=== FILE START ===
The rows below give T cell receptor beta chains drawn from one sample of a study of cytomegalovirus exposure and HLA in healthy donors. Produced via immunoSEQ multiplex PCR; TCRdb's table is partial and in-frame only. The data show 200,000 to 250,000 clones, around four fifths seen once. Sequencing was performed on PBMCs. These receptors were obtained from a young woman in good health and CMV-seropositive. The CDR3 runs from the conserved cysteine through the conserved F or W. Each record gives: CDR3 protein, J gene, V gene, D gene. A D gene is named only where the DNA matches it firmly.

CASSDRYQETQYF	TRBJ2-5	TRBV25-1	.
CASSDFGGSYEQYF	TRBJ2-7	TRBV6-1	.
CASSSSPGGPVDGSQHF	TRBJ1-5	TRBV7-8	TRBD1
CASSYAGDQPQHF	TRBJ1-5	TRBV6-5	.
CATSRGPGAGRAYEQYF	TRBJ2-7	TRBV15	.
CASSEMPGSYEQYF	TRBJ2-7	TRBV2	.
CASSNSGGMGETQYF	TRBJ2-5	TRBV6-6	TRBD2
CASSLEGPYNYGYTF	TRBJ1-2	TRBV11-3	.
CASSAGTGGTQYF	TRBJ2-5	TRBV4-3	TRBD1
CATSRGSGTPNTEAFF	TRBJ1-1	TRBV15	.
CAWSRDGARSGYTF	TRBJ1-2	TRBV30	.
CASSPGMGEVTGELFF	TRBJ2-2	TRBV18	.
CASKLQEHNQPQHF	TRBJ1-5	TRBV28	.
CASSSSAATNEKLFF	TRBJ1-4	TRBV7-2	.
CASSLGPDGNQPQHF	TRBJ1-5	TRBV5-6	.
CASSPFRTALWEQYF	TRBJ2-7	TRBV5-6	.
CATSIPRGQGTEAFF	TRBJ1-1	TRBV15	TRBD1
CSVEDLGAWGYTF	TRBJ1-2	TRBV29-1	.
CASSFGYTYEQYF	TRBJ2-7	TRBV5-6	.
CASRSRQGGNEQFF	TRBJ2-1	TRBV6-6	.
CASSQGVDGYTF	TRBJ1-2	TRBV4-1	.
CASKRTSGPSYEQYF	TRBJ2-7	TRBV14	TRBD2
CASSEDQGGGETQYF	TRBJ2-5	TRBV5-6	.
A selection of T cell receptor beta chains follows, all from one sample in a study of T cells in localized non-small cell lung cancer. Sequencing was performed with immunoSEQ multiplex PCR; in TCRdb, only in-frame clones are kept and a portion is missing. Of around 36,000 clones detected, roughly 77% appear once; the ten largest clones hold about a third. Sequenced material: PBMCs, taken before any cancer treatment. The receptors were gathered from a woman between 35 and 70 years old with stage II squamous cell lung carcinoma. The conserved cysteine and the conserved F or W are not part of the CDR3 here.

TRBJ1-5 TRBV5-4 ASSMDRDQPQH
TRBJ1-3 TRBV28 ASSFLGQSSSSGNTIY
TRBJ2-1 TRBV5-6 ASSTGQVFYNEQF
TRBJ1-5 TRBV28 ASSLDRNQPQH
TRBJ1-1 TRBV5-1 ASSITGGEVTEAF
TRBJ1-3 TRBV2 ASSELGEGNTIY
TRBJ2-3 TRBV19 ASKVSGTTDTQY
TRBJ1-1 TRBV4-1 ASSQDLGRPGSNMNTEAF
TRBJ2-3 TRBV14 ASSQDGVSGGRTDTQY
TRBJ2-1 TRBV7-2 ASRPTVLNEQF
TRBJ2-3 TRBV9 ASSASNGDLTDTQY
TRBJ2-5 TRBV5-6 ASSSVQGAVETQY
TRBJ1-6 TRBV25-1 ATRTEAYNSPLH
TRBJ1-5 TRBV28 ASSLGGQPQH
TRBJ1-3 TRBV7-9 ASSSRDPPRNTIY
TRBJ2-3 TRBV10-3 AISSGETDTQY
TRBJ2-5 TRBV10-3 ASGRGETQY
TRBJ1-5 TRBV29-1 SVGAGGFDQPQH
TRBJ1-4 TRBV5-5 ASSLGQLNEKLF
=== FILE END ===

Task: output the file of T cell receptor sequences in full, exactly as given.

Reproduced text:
The rows below give T cell receptor beta chains drawn from one sample of a study of cytomegalovirus exposure and HLA in healthy donors. Produced via immunoSEQ multiplex PCR; TCRdb's table is partial and in-frame only. The data show 200,000 to 250,000 clones, around four fifths seen once. Sequencing was performed on PBMCs. These receptors were obtained from a young woman in good health and CMV-seropositive. The CDR3 runs from the conserved cysteine through the conserved F or W. Each record gives: CDR3 protein, J gene, V gene, D gene. A D gene is named only where the DNA matches it firmly.

CASSDRYQETQYF	TRBJ2-5	TRBV25-1	.
CASSDFGGSYEQYF	TRBJ2-7	TRBV6-1	.
CASSSSPGGPVDGSQHF	TRBJ1-5	TRBV7-8	TRBD1
CASSYAGDQPQHF	TRBJ1-5	TRBV6-5	.
CATSRGPGAGRAYEQYF	TRBJ2-7	TRBV15	.
CASSEMPGSYEQYF	TRBJ2-7	TRBV2	.
CASSNSGGMGETQYF	TRBJ2-5	TRBV6-6	TRBD2
CASSLEGPYNYGYTF	TRBJ1-2	TRBV11-3	.
CASSAGTGGTQYF	TRBJ2-5	TRBV4-3	TRBD1
CATSRGSGTPNTEAFF	TRBJ1-1	TRBV15	.
CAWSRDGARSGYTF	TRBJ1-2	TRBV30	.
CASSPGMGEVTGELFF	TRBJ2-2	TRBV18	.
CASKLQEHNQPQHF	TRBJ1-5	TRBV28	.
CASSSSAATNEKLFF	TRBJ1-4	TRBV7-2	.
CASSLGPDGNQPQHF	TRBJ1-5	TRBV5-6	.
CASSPFRTALWEQYF	TRBJ2-7	TRBV5-6	.
CATSIPRGQGTEAFF	TRBJ1-1	TRBV15	TRBD1
CSVEDLGAWGYTF	TRBJ1-2	TRBV29-1	.
CASSFGYTYEQYF	TRBJ2-7	TRBV5-6	.
CASRSRQGGNEQFF	TRBJ2-1	TRBV6-6	.
CASSQGVDGYTF	TRBJ1-2	TRBV4-1	.
CASKRTSGPSYEQYF	TRBJ2-7	TRBV14	TRBD2
CASSEDQGGGETQYF	TRBJ2-5	TRBV5-6	.
A selection of T cell receptor beta chains follows, all from one sample in a study of T cells in localized non-small cell lung cancer. Sequencing was performed with immunoSEQ multiplex PCR; in TCRdb, only in-frame clones are kept and a portion is missing. Of around 36,000 clones detected, roughly 77% appear once; the ten largest clones hold about a third. Sequenced material: PBMCs, taken before any cancer treatment. The receptors were gathered from a woman between 35 and 70 years old with stage II squamous cell lung carcinoma. The conserved cysteine and the conserved F or W are not part of the CDR3 here.

TRBJ1-5 TRBV5-4 ASSMDRDQPQH
TRBJ1-3 TRBV28 ASSFLGQSSSSGNTIY
TRBJ2-1 TRBV5-6 ASSTGQVFYNEQF
TRBJ1-5 TRBV28 ASSLDRNQPQH
TRBJ1-1 TRBV5-1 ASSITGGEVTEAF
TRBJ1-3 TRBV2 ASSELGEGNTIY
TRBJ2-3 TRBV19 ASKVSGTTDTQY
TRBJ1-1 TRBV4-1 ASSQDLGRPGSNMNTEAF
TRBJ2-3 TRBV14 ASSQDGVSGGRTDTQY
TRBJ2-1 TRBV7-2 ASRPTVLNEQF
TRBJ2-3 TRBV9 ASSASNGDLTDTQY
TRBJ2-5 TRBV5-6 ASSSVQGAVETQY
TRBJ1-6 TRBV25-1 ATRTEAYNSPLH
TRBJ1-5 TRBV28 ASSLGGQPQH
TRBJ1-3 TRBV7-9 ASSSRDPPRNTIY
TRBJ2-3 TRBV10-3 AISSGETDTQY
TRBJ2-5 TRBV10-3 ASGRGETQY
TRBJ1-5 TRBV29-1 SVGAGGFDQPQH
TRBJ1-4 TRBV5-5 ASSLGQLNEKLF